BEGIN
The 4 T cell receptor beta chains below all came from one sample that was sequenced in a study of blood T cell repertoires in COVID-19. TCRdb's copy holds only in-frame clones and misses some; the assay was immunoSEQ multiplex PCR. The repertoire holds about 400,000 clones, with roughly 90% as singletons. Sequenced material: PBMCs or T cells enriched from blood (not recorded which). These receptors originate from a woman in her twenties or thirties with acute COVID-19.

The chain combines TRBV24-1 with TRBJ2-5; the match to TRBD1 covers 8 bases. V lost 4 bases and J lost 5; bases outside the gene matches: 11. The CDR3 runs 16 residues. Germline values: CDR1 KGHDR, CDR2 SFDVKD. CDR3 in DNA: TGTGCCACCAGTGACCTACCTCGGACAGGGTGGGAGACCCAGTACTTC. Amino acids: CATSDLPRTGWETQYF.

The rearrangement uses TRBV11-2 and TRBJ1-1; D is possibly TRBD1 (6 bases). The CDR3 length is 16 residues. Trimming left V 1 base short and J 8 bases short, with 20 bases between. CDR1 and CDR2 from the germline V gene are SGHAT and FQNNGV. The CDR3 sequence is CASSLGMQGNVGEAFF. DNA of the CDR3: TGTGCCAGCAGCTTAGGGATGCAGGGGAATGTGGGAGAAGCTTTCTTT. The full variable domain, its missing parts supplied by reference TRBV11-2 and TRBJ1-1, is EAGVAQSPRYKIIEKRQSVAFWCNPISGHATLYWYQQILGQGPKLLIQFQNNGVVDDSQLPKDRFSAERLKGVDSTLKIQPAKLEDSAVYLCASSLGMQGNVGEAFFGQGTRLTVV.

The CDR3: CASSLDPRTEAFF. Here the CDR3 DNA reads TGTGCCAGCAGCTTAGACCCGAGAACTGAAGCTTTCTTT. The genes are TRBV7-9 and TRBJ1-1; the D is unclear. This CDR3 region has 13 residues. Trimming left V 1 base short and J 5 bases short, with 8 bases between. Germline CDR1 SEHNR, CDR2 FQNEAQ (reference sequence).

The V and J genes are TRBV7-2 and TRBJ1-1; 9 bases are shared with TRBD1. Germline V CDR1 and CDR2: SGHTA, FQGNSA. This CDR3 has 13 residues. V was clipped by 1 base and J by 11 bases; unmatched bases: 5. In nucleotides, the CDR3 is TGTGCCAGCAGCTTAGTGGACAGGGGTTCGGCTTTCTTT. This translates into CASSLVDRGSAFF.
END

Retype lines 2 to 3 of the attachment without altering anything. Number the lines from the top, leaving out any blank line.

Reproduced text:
The chain combines TRBV24-1 with TRBJ2-5; the match to TRBD1 covers 8 bases. V lost 4 bases and J lost 5; bases outside the gene matches: 11. The CDR3 runs 16 residues. Germline values: CDR1 KGHDR, CDR2 SFDVKD. CDR3 in DNA: TGTGCCACCAGTGACCTACCTCGGACAGGGTGGGAGACCCAGTACTTC. Amino acids: CATSDLPRTGWETQYF.

The rearrangement uses TRBV11-2 and TRBJ1-1; D is possibly TRBD1 (6 bases). The CDR3 length is 16 residues. Trimming left V 1 base short and J 8 bases short, with 20 bases between. CDR1 and CDR2 from the germline V gene are SGHAT and FQNNGV. The CDR3 sequence is CASSLGMQGNVGEAFF. DNA of the CDR3: TGTGCCAGCAGCTTAGGGATGCAGGGGAATGTGGGAGAAGCTTTCTTT. The full variable domain, its missing parts supplied by reference TRBV11-2 and TRBJ1-1, is EAGVAQSPRYKIIEKRQSVAFWCNPISGHATLYWYQQILGQGPKLLIQFQNNGVVDDSQLPKDRFSAERLKGVDSTLKIQPAKLEDSAVYLCASSLGMQGNVGEAFFGQGTRLTVV.